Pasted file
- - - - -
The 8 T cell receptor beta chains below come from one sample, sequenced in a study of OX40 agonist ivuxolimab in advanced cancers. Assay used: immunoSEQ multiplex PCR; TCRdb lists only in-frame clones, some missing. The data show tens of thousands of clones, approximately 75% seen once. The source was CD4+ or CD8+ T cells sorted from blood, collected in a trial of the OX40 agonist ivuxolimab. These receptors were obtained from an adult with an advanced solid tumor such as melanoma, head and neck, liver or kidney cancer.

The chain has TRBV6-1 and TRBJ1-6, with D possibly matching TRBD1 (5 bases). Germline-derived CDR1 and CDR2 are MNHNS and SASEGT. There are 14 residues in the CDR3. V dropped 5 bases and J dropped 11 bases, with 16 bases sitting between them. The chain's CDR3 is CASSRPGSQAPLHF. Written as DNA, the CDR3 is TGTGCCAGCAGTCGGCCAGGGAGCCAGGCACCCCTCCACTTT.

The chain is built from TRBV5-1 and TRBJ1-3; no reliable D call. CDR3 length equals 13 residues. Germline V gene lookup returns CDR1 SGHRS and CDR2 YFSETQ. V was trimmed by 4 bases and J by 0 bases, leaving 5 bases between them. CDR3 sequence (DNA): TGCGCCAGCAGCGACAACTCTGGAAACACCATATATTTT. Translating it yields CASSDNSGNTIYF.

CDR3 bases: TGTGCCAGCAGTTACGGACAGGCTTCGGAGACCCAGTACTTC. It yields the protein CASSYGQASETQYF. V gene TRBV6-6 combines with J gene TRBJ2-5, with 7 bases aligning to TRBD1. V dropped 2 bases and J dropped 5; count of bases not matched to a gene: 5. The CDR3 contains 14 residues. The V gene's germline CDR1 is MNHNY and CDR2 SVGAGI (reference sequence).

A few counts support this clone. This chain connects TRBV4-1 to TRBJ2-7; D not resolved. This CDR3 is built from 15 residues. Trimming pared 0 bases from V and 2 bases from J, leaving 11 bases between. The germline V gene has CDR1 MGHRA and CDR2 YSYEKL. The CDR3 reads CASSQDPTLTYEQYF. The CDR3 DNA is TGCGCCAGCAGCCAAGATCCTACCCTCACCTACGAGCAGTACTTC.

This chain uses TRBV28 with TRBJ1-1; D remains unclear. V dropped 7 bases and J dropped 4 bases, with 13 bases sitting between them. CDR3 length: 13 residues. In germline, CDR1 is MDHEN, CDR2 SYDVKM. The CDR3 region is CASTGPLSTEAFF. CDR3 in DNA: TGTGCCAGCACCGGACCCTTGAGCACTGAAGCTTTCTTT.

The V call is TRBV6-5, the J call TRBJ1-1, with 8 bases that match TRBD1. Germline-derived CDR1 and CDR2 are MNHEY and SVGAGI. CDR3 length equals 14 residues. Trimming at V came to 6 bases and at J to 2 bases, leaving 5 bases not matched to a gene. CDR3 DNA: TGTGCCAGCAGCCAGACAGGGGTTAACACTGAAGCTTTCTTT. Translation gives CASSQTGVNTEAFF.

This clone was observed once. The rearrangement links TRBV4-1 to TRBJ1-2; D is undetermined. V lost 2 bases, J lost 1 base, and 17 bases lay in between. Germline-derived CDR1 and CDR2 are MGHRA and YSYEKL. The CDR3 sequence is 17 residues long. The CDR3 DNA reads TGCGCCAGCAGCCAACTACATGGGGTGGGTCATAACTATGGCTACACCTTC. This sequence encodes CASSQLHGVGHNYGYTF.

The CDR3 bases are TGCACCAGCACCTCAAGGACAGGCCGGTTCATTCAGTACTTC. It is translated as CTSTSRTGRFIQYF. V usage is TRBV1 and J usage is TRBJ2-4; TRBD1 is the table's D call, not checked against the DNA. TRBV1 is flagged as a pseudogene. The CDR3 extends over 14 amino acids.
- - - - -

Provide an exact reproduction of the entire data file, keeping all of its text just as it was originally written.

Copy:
The 8 T cell receptor beta chains below come from one sample, sequenced in a study of OX40 agonist ivuxolimab in advanced cancers. Assay used: immunoSEQ multiplex PCR; TCRdb lists only in-frame clones, some missing. The data show tens of thousands of clones, approximately 75% seen once. The source was CD4+ or CD8+ T cells sorted from blood, collected in a trial of the OX40 agonist ivuxolimab. These receptors were obtained from an adult with an advanced solid tumor such as melanoma, head and neck, liver or kidney cancer.

The chain has TRBV6-1 and TRBJ1-6, with D possibly matching TRBD1 (5 bases). Germline-derived CDR1 and CDR2 are MNHNS and SASEGT. There are 14 residues in the CDR3. V dropped 5 bases and J dropped 11 bases, with 16 bases sitting between them. The chain's CDR3 is CASSRPGSQAPLHF. Written as DNA, the CDR3 is TGTGCCAGCAGTCGGCCAGGGAGCCAGGCACCCCTCCACTTT.

The chain is built from TRBV5-1 and TRBJ1-3; no reliable D call. CDR3 length equals 13 residues. Germline V gene lookup returns CDR1 SGHRS and CDR2 YFSETQ. V was trimmed by 4 bases and J by 0 bases, leaving 5 bases between them. CDR3 sequence (DNA): TGCGCCAGCAGCGACAACTCTGGAAACACCATATATTTT. Translating it yields CASSDNSGNTIYF.

CDR3 bases: TGTGCCAGCAGTTACGGACAGGCTTCGGAGACCCAGTACTTC. It yields the protein CASSYGQASETQYF. V gene TRBV6-6 combines with J gene TRBJ2-5, with 7 bases aligning to TRBD1. V dropped 2 bases and J dropped 5; count of bases not matched to a gene: 5. The CDR3 contains 14 residues. The V gene's germline CDR1 is MNHNY and CDR2 SVGAGI (reference sequence).

A few counts support this clone. This chain connects TRBV4-1 to TRBJ2-7; D not resolved. This CDR3 is built from 15 residues. Trimming pared 0 bases from V and 2 bases from J, leaving 11 bases between. The germline V gene has CDR1 MGHRA and CDR2 YSYEKL. The CDR3 reads CASSQDPTLTYEQYF. The CDR3 DNA is TGCGCCAGCAGCCAAGATCCTACCCTCACCTACGAGCAGTACTTC.

This chain uses TRBV28 with TRBJ1-1; D remains unclear. V dropped 7 bases and J dropped 4 bases, with 13 bases sitting between them. CDR3 length: 13 residues. In germline, CDR1 is MDHEN, CDR2 SYDVKM. The CDR3 region is CASTGPLSTEAFF. CDR3 in DNA: TGTGCCAGCACCGGACCCTTGAGCACTGAAGCTTTCTTT.

The V call is TRBV6-5, the J call TRBJ1-1, with 8 bases that match TRBD1. Germline-derived CDR1 and CDR2 are MNHEY and SVGAGI. CDR3 length equals 14 residues. Trimming at V came to 6 bases and at J to 2 bases, leaving 5 bases not matched to a gene. CDR3 DNA: TGTGCCAGCAGCCAGACAGGGGTTAACACTGAAGCTTTCTTT. Translation gives CASSQTGVNTEAFF.

This clone was observed once. The rearrangement links TRBV4-1 to TRBJ1-2; D is undetermined. V lost 2 bases, J lost 1 base, and 17 bases lay in between. Germline-derived CDR1 and CDR2 are MGHRA and YSYEKL. The CDR3 sequence is 17 residues long. The CDR3 DNA reads TGCGCCAGCAGCCAACTACATGGGGTGGGTCATAACTATGGCTACACCTTC. This sequence encodes CASSQLHGVGHNYGYTF.

The CDR3 bases are TGCACCAGCACCTCAAGGACAGGCCGGTTCATTCAGTACTTC. It is translated as CTSTSRTGRFIQYF. V usage is TRBV1 and J usage is TRBJ2-4; TRBD1 is the table's D call, not checked against the DNA. TRBV1 is flagged as a pseudogene. The CDR3 extends over 14 amino acids.